The common purse: Las Posas / Cadiz

A previous post, Rancho Santa Margarita, Meet Calleguas, hit a hornet’s nest. The decision to write it was little more than an instinct. “Poke there.”  The post referred to something called the “Las Posas Basin Aquifer Storage and Recovery Project,” described by the Los Angeles Times during the project’s inception in the 1990s as “the largest reservoir in Ventura County, ensuring a reliable water supply in cities from Simi Valley to Oxnard in the event of drought or earthquake.”

Las Posas wasn’t big. It was bigger. “The $47-million project near Moorpark will hold more water than Lake Casitas and nearly four times what Lake Piru holds,” reported the Times.

Until it didn’t. When last month the Ventura County Reporter recounted that the capacity proved to not be the much-celebrated 300,000 acre feet, but instead 50,000 acre feet, no villain was named. Who needs a villain when, as

Rancho Santa Margarita, meet Calleguas

UPDATED 5/11/2012: As the board of the Rancho Santa Margarita Water District wades through the Draft Environmental Impact Report produced for them by their partners at Cadiz, Inc in the bid to involve the Orange County municipal water company in a water mining scheme in the Mojave Desert, let us pause to look at some bona fides of a lead Cadiz consultant. Cadiz engineer Terry Foreman would have Rancho Santa Margarita believe that “using 50,000 acre-feet per year is optimal for conservation” from a basin with recharge that is perhaps one tenth of that, and that mining groundwater poses “no long-term impacts to the desert environment.”

Believe that and you’ll believe in chocolate cake diets, so it seems unlikely that anyone involved in the project really cares about the Mojave. Yet when it comes to cost, the Rancho Santa Margarita Water District board of directors

Just say ‘no’ to Cadiz stock tease

Cadiz, Inc today announced that it has optioned use of a derelict gas line to ship northern Californian water to the Mojave Desert for long-term storage by southern Californian cities. Personally, I’m waiting for the announcement that it will be helicoptering in melting icebergs whose freshwater might otherwise be lost to salty seas. For more than a decade, Cadiz has styled its proposal to pump from 50,000 to 80,000 acre feet of water a year from a Mojave dry valley as a “conservation” project on the grounds that in addition to pulling water it could also conceivably bank surplus water from the Colorado River.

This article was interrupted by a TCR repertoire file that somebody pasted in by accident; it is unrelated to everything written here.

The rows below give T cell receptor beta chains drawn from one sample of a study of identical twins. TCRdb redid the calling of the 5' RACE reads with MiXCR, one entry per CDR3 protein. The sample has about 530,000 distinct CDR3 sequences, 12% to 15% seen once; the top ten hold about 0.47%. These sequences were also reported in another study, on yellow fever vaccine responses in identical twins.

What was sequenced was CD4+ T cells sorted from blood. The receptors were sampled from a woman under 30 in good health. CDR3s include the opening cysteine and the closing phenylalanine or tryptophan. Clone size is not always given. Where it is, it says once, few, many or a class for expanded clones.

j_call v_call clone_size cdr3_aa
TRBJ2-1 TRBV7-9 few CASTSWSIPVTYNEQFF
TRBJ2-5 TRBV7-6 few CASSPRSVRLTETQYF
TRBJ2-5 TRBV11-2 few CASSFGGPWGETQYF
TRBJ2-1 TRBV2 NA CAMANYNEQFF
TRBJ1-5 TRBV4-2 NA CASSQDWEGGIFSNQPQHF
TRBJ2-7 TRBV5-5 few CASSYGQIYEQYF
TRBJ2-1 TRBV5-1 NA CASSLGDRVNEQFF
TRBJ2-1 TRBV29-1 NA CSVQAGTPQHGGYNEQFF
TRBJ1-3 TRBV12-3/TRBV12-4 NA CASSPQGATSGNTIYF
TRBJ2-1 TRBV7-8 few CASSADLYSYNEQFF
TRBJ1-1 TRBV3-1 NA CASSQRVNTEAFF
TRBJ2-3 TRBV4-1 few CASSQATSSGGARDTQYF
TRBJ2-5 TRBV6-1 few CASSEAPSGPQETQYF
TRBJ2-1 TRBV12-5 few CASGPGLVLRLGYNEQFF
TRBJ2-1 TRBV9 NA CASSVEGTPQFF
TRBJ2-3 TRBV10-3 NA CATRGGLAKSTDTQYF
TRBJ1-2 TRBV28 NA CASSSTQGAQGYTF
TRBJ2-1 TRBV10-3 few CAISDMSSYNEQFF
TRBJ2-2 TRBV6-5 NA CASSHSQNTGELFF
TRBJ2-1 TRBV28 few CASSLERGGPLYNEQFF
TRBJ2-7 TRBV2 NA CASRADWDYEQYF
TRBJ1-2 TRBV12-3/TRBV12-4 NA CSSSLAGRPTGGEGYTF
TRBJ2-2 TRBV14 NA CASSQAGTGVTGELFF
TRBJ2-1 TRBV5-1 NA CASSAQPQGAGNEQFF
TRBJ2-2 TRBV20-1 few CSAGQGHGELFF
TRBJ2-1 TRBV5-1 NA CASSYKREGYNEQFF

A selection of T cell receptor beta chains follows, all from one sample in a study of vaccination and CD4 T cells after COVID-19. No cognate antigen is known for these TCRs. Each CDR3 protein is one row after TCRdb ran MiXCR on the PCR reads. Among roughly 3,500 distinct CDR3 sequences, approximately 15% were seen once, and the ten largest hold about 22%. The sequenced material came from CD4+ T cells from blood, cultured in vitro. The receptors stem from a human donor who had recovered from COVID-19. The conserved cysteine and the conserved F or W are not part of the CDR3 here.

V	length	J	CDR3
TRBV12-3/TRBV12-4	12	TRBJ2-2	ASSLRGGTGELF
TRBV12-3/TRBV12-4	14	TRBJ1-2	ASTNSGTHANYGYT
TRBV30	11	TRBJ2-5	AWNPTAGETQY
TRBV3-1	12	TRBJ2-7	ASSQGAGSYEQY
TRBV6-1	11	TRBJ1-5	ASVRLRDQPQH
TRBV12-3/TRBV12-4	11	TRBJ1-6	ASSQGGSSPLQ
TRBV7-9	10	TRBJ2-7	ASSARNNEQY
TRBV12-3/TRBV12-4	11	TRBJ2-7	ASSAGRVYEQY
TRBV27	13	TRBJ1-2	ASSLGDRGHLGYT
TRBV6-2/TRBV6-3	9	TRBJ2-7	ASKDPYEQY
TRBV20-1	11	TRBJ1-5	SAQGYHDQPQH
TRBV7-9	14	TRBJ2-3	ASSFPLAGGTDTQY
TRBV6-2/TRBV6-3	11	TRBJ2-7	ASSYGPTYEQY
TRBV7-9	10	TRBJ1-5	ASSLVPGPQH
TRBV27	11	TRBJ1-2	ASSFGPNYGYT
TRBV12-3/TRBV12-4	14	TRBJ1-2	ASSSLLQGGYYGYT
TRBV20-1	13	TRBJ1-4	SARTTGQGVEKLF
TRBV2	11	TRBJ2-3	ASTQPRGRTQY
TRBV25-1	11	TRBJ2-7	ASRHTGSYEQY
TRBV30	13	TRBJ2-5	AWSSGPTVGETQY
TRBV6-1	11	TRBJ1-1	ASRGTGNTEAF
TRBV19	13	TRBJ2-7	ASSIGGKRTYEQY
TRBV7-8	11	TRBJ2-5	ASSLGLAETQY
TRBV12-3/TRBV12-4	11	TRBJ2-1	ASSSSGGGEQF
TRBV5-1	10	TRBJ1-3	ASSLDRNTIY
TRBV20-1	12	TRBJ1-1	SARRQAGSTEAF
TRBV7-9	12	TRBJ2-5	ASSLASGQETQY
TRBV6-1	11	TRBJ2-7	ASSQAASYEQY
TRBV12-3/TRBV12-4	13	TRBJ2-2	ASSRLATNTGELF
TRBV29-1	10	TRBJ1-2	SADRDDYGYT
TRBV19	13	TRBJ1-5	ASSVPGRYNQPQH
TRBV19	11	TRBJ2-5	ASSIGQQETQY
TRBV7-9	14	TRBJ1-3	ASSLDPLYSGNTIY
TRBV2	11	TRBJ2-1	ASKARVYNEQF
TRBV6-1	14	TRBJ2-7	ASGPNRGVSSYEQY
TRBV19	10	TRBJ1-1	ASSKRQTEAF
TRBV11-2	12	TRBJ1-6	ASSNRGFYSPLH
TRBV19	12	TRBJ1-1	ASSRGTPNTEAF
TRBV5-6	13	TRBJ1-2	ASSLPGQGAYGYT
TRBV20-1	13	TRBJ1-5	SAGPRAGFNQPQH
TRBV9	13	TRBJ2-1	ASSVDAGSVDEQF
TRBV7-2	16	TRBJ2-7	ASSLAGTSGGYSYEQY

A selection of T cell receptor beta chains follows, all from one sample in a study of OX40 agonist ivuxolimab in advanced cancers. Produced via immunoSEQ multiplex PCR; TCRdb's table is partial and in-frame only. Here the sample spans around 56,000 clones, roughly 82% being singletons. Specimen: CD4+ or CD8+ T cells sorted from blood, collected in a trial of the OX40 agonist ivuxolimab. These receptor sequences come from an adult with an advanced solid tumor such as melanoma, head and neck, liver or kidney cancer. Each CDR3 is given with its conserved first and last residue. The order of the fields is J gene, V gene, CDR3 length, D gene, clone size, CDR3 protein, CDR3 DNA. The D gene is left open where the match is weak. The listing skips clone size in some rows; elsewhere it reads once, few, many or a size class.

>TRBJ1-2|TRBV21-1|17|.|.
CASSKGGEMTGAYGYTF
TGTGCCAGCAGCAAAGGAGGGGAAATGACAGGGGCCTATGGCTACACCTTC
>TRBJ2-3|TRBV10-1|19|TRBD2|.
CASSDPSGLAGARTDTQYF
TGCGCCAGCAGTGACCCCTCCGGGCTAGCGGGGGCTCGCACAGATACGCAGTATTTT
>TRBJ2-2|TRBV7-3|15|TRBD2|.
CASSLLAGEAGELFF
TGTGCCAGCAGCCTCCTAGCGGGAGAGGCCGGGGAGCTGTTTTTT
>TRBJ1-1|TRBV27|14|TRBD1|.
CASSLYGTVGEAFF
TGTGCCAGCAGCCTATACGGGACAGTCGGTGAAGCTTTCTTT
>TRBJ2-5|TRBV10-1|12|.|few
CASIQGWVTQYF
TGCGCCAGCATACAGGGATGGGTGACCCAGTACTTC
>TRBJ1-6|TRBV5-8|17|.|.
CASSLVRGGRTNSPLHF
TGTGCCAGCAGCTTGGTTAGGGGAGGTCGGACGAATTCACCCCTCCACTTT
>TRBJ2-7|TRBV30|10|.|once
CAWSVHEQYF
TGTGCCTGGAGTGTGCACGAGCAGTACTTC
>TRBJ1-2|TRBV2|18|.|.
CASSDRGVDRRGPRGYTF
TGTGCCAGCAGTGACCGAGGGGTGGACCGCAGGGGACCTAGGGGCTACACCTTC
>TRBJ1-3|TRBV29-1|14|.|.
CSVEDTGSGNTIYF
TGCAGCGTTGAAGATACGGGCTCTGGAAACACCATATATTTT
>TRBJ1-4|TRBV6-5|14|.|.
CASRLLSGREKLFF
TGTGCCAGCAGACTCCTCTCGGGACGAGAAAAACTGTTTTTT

Art, water and money

This detail from a 1922 drawing in the Los Angeles Times shows how nesting massive reservoirs in the peaks of the San Gabriel Mountains might check floods and impound water for Southern California. Nothing near the project depicted was realized. The graphic artist wasn’t a seismologist, never mind hydrologist. He drew what was described to him.

Nearly a century has passed but graphics depicting new water projects for Southern California remain almost as antique in their wishfulness. Last week, the Orange County Register produced a beautiful drawing showing how pumps might be placed in the Cadiz Valley in such a way that water supposedly “lost” to evaporation might be captured by sinking wells hundreds of feet below the floor of the Mojave Desert. 

High good, low bad: Mead in January 2012

Notes about Colorado River snowpack in January 2012, Lake Mead and public comment on the DEIR being circulated on the Cadiz Valley groundwater mining project.
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